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Decision Model and Notation Overview

The fast pace with which our world is changing, the higher expectations of customers,  their impatience and intolerance of poor services and the myriad of choices they have in a competitive digital world has led to organizations needing to be able to change quickly and efficiently and to understand the decisions that underpin their business models and the implementation of these models.

Decision Modeling has not been well recognized as a discrete discipline or science and business rules and decisions have been modeled in a heterogeneous way with little consistency within organizations or between them. Decisions have ‘peppered’ Business Process Diagrams in the form of cascading gateways making them complex and intractable to change and moving them further from the ‘holy grail’ of straight through processing.  This situation has made collaboration and team work almost impossible and has resulted in poorly defined specifications, countless programming faults, frustration and ultimately unhappy customers.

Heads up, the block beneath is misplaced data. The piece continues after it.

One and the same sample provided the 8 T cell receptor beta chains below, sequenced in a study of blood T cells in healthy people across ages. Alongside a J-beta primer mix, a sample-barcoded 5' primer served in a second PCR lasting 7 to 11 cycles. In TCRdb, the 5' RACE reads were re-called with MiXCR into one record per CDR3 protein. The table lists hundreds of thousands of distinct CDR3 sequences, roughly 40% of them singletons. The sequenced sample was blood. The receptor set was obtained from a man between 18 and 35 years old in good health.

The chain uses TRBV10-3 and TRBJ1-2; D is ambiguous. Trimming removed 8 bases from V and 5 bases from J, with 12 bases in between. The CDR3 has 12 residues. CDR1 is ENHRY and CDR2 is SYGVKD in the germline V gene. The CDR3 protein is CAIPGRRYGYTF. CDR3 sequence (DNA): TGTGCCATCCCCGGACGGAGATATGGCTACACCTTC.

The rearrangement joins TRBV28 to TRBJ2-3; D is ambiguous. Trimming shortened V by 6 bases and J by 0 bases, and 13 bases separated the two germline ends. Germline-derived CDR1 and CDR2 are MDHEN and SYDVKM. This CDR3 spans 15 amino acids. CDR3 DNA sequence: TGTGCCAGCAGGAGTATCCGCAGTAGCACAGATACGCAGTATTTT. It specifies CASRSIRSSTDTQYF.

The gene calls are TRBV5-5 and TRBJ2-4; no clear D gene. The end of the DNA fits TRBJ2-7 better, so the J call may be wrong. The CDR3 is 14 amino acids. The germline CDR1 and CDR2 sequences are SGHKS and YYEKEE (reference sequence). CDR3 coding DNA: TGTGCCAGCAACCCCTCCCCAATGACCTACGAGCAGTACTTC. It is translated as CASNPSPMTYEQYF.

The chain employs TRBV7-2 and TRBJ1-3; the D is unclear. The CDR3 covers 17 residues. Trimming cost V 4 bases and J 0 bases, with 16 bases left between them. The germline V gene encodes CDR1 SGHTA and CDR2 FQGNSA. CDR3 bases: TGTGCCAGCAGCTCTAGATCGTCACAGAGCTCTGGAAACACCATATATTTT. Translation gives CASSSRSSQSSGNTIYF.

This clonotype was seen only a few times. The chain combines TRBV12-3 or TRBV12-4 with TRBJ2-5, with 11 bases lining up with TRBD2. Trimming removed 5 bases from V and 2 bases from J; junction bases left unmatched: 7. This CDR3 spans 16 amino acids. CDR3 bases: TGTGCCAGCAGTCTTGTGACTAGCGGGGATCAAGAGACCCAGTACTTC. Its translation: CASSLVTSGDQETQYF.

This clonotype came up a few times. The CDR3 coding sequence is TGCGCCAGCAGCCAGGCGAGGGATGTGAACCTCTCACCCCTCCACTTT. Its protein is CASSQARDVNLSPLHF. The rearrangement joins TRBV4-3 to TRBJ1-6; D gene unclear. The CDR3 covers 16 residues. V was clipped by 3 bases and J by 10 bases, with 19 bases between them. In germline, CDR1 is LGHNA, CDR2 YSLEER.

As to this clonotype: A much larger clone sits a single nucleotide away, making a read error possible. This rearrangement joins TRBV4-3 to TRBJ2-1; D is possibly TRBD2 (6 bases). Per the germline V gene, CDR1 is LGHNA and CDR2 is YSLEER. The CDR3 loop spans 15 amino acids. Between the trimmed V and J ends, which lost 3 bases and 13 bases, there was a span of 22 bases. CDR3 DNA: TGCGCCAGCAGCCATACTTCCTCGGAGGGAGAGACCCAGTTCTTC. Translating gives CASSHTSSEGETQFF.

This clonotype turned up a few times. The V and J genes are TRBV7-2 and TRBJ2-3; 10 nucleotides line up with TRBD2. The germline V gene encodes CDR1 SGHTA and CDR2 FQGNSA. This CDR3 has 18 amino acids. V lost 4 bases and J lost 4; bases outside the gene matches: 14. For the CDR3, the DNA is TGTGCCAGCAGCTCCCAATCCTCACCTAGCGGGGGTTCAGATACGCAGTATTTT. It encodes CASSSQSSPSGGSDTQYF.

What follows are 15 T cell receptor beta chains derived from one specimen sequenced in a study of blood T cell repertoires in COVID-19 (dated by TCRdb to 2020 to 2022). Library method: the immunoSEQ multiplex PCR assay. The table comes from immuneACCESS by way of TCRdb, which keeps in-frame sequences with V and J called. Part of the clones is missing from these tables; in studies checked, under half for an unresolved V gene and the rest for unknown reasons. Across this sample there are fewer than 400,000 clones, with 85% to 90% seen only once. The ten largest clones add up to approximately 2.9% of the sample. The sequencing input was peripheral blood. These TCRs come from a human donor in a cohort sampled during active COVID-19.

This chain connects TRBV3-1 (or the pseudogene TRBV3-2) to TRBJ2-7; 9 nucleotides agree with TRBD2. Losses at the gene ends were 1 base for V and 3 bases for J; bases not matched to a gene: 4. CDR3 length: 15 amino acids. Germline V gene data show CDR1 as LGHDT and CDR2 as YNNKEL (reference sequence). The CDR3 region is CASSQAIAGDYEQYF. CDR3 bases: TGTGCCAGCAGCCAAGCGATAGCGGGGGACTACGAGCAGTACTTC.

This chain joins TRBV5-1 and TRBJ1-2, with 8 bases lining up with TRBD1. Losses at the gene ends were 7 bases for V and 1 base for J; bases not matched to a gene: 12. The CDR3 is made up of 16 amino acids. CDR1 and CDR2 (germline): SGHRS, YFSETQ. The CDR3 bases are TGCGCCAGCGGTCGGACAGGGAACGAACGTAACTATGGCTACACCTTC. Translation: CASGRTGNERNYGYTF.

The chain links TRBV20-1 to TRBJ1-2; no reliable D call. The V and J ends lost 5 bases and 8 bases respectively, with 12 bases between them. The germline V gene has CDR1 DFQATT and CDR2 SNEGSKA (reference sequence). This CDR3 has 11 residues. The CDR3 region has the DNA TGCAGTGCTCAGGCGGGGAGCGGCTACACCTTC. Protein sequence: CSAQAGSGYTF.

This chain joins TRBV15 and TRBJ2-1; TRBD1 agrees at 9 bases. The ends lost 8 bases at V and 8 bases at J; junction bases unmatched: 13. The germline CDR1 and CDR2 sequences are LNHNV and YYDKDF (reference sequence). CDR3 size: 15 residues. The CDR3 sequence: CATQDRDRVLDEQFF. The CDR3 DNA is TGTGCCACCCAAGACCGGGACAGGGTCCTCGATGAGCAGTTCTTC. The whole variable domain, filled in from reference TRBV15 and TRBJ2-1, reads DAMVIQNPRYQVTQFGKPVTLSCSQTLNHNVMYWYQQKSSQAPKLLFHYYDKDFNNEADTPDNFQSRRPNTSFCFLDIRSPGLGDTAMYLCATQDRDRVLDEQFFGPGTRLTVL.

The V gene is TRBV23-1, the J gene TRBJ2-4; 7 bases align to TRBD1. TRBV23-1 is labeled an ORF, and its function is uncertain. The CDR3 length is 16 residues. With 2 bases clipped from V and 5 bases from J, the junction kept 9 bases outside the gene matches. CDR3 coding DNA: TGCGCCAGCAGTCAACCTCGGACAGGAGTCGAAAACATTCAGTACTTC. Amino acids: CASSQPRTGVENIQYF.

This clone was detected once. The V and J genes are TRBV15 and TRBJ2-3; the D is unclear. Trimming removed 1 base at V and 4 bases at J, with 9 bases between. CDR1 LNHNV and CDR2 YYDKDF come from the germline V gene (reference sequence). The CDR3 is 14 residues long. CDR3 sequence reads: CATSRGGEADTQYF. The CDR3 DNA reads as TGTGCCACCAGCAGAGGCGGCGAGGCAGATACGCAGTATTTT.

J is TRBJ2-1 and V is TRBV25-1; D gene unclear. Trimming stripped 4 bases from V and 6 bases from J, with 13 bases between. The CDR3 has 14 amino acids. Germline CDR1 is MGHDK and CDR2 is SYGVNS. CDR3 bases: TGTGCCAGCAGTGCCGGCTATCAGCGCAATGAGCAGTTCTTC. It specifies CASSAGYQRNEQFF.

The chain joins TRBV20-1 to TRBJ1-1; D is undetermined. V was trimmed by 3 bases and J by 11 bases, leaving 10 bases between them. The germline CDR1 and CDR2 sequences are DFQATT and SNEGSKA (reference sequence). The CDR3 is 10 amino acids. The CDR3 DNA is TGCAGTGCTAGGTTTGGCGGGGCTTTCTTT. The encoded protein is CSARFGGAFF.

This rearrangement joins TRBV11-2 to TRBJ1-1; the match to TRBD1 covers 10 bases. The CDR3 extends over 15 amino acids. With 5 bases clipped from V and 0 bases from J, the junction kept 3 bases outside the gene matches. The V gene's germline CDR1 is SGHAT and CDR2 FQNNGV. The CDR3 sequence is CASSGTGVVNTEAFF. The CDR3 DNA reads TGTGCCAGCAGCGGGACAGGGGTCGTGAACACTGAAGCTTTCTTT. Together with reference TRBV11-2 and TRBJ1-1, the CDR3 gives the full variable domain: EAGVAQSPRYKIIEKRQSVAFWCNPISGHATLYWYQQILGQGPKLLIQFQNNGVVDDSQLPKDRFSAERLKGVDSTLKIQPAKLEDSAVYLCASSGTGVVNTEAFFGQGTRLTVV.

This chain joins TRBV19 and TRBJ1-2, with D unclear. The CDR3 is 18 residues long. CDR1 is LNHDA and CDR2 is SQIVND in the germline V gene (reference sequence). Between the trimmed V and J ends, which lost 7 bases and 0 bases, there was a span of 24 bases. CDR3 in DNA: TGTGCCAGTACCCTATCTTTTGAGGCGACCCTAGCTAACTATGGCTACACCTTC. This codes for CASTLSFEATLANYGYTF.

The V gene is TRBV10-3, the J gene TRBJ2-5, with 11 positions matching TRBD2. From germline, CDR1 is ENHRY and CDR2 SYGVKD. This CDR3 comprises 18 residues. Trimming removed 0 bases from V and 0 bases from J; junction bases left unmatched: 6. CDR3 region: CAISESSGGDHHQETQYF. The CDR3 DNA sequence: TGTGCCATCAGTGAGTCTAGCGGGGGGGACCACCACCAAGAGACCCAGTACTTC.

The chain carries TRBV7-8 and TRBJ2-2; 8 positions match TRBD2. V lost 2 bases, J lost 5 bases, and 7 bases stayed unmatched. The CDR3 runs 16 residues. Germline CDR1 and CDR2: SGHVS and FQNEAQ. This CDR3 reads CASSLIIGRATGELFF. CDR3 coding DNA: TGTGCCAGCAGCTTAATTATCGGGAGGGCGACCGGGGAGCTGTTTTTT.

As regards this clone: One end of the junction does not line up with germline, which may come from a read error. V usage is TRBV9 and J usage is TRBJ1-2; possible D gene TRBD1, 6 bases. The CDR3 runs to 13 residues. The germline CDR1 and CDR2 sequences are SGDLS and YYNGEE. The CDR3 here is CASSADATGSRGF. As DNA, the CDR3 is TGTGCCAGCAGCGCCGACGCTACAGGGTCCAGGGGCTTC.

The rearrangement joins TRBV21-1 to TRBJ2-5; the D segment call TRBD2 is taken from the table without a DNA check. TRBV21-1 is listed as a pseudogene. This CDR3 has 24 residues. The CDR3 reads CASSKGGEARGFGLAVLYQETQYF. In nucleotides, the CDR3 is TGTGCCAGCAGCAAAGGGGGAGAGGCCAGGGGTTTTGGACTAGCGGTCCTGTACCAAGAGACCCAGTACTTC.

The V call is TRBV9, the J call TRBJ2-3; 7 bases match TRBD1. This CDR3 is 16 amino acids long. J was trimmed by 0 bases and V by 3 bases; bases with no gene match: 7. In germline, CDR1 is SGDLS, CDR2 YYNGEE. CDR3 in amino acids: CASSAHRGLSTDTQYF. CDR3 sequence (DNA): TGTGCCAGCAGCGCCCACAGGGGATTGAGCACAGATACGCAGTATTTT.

This section addresses the questions of what Decision Model and Notation (DMN) is, where it fits in the context of other disciplines such as Business Process Modeling and Software Engineering, and what the characteristics of a good model are. The section also discusses the levels of usage and why and when to use DMN and gives a first example that will help a newcomer to appreciate the benefits of the standard.

Enterprise Architect's pragmatic approach to modeling and the extensive set of facilities available to the Business Analyst and Software Engineer and others makes it a powerful tool as a repository for decisions and a platform for creating, managing, simulating, implementing and disseminating decision models and collaborating as a team to bring true and repeatable value to an organization.